From a letter to Jerome Weller. Angered by the Church’s selling of supposed salvation through indulgences, Luther sent his Ninety-five Theses on October 31, 1517, to Archbishop Albert of Mainz, who passed it along to Pope Leo X in Rome. Luther was excommunicated in 1521. During the Swabian peasant revolt of 1525, Luther married Katharina von Bora, and Wittenberg beer was served at the reception feast. His wife later brewed her own beer for sale and household consumption; Luther found alcohol helpful for inducing sleep.
Whenever this temptation of melancholy comes to you, beware not to dispute with the devil nor allow yourself to dwell on these lethal thoughts, for so doing is nothing less than giving place to the devil and so falling.
Try as hard as you can to despise these thoughts sent by Satan. In this sort of temptation and battle, contempt is the easiest road to victory; laugh your enemy to scorn and ask to whom you are talking. By all means flee solitude, for he lies in wait most for those alone. This devil is conquered by despising and mocking him, not by resisting and arguing. Therefore, Jerome, joke and play games with my wife and others, in which way you will drive out your diabolic thoughts and take courage.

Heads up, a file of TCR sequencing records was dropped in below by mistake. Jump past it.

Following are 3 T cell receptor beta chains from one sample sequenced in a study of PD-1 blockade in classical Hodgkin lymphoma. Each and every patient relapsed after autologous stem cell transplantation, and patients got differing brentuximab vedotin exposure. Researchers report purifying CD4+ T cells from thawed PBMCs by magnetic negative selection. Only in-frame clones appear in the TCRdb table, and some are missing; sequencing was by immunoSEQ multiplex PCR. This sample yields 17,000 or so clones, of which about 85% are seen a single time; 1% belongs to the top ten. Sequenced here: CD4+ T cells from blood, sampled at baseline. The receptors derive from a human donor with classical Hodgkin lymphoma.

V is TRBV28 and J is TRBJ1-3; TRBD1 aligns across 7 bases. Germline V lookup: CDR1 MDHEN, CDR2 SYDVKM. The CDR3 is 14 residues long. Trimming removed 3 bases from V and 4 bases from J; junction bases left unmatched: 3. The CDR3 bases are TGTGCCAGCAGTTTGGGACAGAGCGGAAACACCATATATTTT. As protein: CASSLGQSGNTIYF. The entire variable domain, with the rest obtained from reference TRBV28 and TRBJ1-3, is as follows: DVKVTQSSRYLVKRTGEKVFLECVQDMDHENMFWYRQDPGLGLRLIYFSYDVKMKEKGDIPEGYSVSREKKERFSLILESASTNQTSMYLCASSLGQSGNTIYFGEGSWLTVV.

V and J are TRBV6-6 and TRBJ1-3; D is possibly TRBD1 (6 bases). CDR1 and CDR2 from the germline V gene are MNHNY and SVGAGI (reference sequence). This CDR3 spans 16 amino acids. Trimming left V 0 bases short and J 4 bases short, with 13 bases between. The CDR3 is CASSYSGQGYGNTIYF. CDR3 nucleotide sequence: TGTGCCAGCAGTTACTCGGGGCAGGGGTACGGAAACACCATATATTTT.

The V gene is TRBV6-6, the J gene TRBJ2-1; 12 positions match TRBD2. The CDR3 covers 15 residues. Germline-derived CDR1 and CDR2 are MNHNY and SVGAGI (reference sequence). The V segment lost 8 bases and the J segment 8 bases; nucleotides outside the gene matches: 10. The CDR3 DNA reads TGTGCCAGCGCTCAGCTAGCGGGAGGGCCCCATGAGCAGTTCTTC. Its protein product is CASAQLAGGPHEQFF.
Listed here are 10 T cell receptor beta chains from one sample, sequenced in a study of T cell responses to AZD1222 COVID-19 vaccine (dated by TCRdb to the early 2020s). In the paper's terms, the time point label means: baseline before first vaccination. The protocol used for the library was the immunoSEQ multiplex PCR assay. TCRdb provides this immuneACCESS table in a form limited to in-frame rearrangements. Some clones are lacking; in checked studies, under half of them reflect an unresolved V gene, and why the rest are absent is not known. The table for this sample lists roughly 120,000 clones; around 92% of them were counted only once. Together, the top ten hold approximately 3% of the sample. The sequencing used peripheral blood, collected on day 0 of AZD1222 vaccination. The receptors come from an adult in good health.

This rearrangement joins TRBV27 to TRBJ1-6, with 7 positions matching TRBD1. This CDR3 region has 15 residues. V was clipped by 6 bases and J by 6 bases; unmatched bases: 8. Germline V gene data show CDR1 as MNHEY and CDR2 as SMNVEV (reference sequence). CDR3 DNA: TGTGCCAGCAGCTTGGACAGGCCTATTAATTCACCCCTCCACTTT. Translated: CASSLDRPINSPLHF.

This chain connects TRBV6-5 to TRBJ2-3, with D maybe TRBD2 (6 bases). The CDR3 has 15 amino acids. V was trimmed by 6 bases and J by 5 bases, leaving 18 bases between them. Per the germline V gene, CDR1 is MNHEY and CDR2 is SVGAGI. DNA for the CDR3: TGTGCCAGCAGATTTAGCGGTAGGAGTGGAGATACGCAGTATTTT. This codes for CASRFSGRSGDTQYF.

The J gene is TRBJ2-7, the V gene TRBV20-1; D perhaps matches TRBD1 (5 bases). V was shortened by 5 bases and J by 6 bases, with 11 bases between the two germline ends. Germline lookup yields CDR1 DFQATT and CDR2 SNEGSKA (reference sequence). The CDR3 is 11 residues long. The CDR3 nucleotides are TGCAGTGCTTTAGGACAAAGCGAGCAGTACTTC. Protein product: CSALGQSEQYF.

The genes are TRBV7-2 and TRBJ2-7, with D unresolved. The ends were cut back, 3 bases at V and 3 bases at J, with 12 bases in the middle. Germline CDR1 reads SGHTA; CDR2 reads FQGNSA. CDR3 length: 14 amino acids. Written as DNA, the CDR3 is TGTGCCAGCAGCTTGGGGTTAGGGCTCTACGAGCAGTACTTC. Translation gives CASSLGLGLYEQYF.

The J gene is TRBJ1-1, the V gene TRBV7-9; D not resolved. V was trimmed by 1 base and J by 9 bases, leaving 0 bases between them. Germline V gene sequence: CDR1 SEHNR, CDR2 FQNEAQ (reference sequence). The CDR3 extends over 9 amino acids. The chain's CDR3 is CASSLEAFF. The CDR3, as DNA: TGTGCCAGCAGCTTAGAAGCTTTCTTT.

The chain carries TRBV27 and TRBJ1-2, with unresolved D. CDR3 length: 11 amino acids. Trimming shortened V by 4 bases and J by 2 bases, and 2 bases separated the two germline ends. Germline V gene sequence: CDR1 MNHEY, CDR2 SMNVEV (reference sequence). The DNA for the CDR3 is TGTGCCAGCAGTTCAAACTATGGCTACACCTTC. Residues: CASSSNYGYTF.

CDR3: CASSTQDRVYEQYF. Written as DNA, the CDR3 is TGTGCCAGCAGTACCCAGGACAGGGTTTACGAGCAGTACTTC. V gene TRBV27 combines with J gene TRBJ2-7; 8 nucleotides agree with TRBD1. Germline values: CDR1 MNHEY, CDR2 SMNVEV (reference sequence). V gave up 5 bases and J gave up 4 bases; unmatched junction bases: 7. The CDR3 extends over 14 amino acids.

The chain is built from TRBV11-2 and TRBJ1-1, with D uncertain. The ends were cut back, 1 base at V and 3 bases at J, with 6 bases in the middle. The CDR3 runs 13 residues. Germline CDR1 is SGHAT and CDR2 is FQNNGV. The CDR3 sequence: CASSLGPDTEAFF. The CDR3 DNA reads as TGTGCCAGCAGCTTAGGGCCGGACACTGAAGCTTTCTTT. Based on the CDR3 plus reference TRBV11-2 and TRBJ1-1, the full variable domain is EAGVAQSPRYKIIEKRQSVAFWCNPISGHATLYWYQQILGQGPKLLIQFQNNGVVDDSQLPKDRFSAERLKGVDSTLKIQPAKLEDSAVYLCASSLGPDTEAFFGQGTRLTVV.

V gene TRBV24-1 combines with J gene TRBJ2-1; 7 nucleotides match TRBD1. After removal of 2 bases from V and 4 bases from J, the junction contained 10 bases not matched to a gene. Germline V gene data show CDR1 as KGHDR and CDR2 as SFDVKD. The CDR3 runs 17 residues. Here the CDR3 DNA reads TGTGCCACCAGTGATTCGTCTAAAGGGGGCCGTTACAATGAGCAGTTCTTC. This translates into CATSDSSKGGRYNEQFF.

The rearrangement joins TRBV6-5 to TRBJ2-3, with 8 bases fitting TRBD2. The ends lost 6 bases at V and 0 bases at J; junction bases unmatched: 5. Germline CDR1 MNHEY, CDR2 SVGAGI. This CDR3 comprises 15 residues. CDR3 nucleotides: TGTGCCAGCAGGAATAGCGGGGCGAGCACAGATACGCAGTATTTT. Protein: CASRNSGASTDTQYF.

Be strong and cheerful and cast out those monstrous thoughts. Whenever the devil harasses you thus, seek the company of men, or drink more, or joke and talk nonsense, or do some other merry thing. Sometimes we must drink more, sport, recreate ourselves, aye, and even sin a little to spite the devil, so that we leave him no place for troubling our consciences with trifles. We are conquered if we try too conscientiously not to sin at all. So when the devil says to you, “Do not drink,” answer him, “I will drink, and right freely, just because you tell me not to.” One must always do what Satan forbids. What other cause do you think that I have for drinking so much strong drink, talking so freely and making merry so often, except that I wish to mock and harass the devil who is wont to mock and harass me. Would that I could contrive some great sin to spite the devil, that he might understand that I would not even then acknowledge it and that I was conscious of no sin whatever. We, whom the devil thus seeks to annoy, should remove the whole Decalogue from our hearts and minds.